The key is the unique way this Spaghetti Junction of ramps flies over Niagara Street then dips down, nearly to ground level. The ramps have to do that in order to merge with the two ground-level ramps from the Niagara Street/Tonawanda Street intersection. The merged ramps then rise together to cross West Avenue and form the elevated section of the 198. At its lowest point, west of West, this collection of ramps is just seven or eight feet off the ground. You can reach up and scratch the monster’s belly – if you dare.

Using that key, my proposal here has four basic elements (see diagram, below):

  • Entirely remove the ground-level ramps that plug into the Niagara/Tonawanda intersection;
  • Create the western end of Scajaquada Drive running from the Niagara/Tonawanda intersection, across West Avenue, and along Fernwood Avenue (using a portion of the footprint of the southern ground-level ramp);
  • North of where Scajaquada Drive would cross West Avenue, use available land to create a “Scajaquada Circle” (or roundabout); and
  • Bring the 190 on/off ramps the rest of the way to ground level, and link them into Scajaquada Circle, where they would end.

Note that most roundabouts are 100 to 200 feet in diameter, and there is enough land at that location for a circle or roundabout with a diameter of 200 feet or more.

This solution would essentially create a traffic machine to diffuse the point-source flow from the 190 into the street grid as evenly distributed as possible. Because after all, although Olmsted and Vaux popularized circles for park planning, circles are, essentially, simple and elegant traffic machines, with no moving parts other than their users.

Under this arrangement, traffic from the 190 hitting Scajaquada Circle would have several readily available options, rather than just one presently. Among them are:

  • Taking West Avenue to Forest Avenue, where it can head east to Grant Street, Elmwood Avenue, or Delaware Avenue, or head west to Niagara Street;
  • Taking West Avenue to Tonawanda Street, where it can head north to Amherst Street or south to Niagara Street;
  • Taking Scajaquada Drive from West Avenue to the intersection of Niagara and Tonawanda Streets (west end) or east to Grant Street, Buffalo State campus, Elmwood Avenue, Lincoln Parkway, and points east;
  • Taking Scajaquada Drive from West Avenue to Rockwell Road, where it can head into Buffalo State campus or to Elmwood Avenue;
  • Taking Scajaquada Drive from West Avenue to Nottingham Terrace, where it can head to Elmwood Avenue, Lincoln Parkway, Delaware Avenue, or Amherst Street.

This plethora of possible pathways provides the potential to disperse traffic enough to allow Scajaquada Drive to function as a two-lane road, perhaps with a center turning lane where necessary. Local drivers especially, who know their way around town, would be able to use this mechanism to seek out the quickest and least crowded routes to their destinations. Visitors and those using GPS would likely still be directed to take Scajaquada Drive, as they are directed to take the expressway today.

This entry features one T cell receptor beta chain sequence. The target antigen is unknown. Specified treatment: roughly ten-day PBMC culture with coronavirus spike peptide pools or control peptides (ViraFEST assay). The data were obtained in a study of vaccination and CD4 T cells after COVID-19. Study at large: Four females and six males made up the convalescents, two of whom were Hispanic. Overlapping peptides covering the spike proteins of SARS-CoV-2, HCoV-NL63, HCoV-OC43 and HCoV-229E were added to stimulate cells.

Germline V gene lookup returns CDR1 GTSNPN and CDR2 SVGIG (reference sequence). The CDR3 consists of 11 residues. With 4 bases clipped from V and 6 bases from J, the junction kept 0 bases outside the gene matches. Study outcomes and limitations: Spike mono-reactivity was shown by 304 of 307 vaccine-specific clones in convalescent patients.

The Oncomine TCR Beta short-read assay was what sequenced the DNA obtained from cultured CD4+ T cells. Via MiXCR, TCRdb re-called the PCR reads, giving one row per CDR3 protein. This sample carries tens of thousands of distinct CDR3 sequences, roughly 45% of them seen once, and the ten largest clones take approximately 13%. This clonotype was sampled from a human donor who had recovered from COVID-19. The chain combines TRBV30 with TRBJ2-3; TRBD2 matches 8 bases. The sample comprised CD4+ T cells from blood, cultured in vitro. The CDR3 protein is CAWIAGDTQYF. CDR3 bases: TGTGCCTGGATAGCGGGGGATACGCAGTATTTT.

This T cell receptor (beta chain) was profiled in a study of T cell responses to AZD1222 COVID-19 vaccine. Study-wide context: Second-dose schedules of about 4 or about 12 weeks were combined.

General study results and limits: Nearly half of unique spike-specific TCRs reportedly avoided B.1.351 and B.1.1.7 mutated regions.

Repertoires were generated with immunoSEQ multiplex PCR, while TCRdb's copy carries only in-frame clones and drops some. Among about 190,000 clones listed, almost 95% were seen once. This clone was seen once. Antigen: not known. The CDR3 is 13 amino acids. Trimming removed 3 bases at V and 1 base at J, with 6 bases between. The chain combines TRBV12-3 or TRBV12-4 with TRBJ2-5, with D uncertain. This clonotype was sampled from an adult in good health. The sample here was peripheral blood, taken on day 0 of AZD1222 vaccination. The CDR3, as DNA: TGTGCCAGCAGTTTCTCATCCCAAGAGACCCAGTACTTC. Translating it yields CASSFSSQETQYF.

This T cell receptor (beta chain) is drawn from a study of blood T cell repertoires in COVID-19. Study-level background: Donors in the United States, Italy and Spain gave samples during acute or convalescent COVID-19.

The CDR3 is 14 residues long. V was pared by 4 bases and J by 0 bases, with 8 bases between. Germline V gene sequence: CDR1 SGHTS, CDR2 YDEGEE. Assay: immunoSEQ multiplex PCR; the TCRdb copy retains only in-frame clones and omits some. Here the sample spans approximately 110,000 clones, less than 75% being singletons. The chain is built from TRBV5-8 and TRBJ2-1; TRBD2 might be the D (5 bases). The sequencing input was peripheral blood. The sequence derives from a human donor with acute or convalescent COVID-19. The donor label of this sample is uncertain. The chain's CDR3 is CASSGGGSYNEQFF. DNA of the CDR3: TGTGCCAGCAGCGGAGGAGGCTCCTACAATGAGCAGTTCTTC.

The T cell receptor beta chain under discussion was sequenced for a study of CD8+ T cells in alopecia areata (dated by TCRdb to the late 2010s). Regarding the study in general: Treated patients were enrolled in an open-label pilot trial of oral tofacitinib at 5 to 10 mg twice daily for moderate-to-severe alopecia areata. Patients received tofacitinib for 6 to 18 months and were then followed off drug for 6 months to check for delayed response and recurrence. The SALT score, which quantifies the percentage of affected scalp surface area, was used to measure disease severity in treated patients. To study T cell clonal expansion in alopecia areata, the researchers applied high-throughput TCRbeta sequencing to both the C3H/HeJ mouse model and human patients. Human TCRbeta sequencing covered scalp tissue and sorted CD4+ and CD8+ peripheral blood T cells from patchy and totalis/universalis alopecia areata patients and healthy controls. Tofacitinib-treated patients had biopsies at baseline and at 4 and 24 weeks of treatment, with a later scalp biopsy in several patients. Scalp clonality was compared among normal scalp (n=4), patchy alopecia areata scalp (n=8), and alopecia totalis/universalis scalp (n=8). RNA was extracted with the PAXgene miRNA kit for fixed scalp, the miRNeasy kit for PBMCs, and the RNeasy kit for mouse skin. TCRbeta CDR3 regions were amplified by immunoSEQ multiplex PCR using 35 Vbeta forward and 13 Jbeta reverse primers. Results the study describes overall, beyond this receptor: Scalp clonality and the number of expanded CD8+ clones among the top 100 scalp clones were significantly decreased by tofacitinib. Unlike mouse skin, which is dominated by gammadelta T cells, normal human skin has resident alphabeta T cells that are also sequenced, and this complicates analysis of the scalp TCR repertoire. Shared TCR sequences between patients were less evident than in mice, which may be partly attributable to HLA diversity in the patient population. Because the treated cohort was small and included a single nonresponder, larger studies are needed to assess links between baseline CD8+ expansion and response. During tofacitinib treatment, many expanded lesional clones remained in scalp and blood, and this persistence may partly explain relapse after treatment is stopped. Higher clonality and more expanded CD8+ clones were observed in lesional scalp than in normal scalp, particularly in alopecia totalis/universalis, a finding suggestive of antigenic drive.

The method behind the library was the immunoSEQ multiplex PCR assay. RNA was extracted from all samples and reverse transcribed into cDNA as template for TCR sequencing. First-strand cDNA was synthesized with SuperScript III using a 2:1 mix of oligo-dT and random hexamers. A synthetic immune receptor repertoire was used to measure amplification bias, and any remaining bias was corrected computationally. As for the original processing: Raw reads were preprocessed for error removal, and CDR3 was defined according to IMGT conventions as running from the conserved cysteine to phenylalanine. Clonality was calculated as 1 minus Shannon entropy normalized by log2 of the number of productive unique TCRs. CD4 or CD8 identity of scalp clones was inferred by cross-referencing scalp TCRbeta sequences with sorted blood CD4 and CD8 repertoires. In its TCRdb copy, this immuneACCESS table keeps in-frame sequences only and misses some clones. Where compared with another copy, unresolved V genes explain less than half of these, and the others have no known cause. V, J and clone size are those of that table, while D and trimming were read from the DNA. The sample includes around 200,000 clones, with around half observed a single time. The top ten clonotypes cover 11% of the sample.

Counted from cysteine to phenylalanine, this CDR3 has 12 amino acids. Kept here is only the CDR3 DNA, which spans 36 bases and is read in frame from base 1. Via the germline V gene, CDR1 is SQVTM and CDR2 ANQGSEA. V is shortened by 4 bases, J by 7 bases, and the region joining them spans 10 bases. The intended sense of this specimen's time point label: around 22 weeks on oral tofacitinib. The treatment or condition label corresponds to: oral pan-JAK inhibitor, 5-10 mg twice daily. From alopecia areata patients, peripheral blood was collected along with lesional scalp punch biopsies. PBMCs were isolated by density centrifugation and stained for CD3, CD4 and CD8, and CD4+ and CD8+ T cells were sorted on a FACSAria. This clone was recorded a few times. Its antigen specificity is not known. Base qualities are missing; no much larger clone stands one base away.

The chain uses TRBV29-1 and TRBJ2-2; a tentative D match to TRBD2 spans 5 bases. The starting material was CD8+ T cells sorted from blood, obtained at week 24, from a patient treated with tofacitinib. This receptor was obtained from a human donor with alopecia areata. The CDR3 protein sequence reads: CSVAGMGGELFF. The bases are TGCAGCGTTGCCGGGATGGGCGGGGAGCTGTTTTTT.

Note that in this proposal, the ramps from the 190 don’t directly connect with Scajaquada Drive at the circle. Rather, they are connected with West Avenue. Traffic can easily reach Scajaquada Drive, but only by turning from West Avenue. This way, drivers are not only provided with alternative routes upon leaving the 190, but actually encouraged to try them.

While this proposal would mainly affect the western end of the corridor, its traffic-dispersing effects could be felt farther east. That is why I suggested in a previous article in the series that it may be possible to reduce the traffic on the section of the road through the park enough to allow it to be reduced to two lanes from four – at least, between Elmwood and Delaware Avenues.

Starting at the End of the Road

With all that derivation out of the way – whew – let’s consider what a Scajaquada Drive replacement for the western end of the expressway could actually look like.

Scajaquada Drive would begin at the intersection of Niagara and Tonawanda Streets, making the intersection four-way. That would dramatically improve a challenging intersection for all users – drivers, cyclists, and pedestrians. The beginning of the road would also serve as a gateway to the Scajaquada Creek corridor, which could be beautifully restored with the removal of the expressway. The drive then would also function as a gateway into an Olmstedian landscape, perhaps akin to the drives linking Boston’s fens along the Emerald Necklace. As a gateway into a restored landscape, the western end should be designed perhaps akin to the entrance to a park, including appropriate design elements such as a monument sign.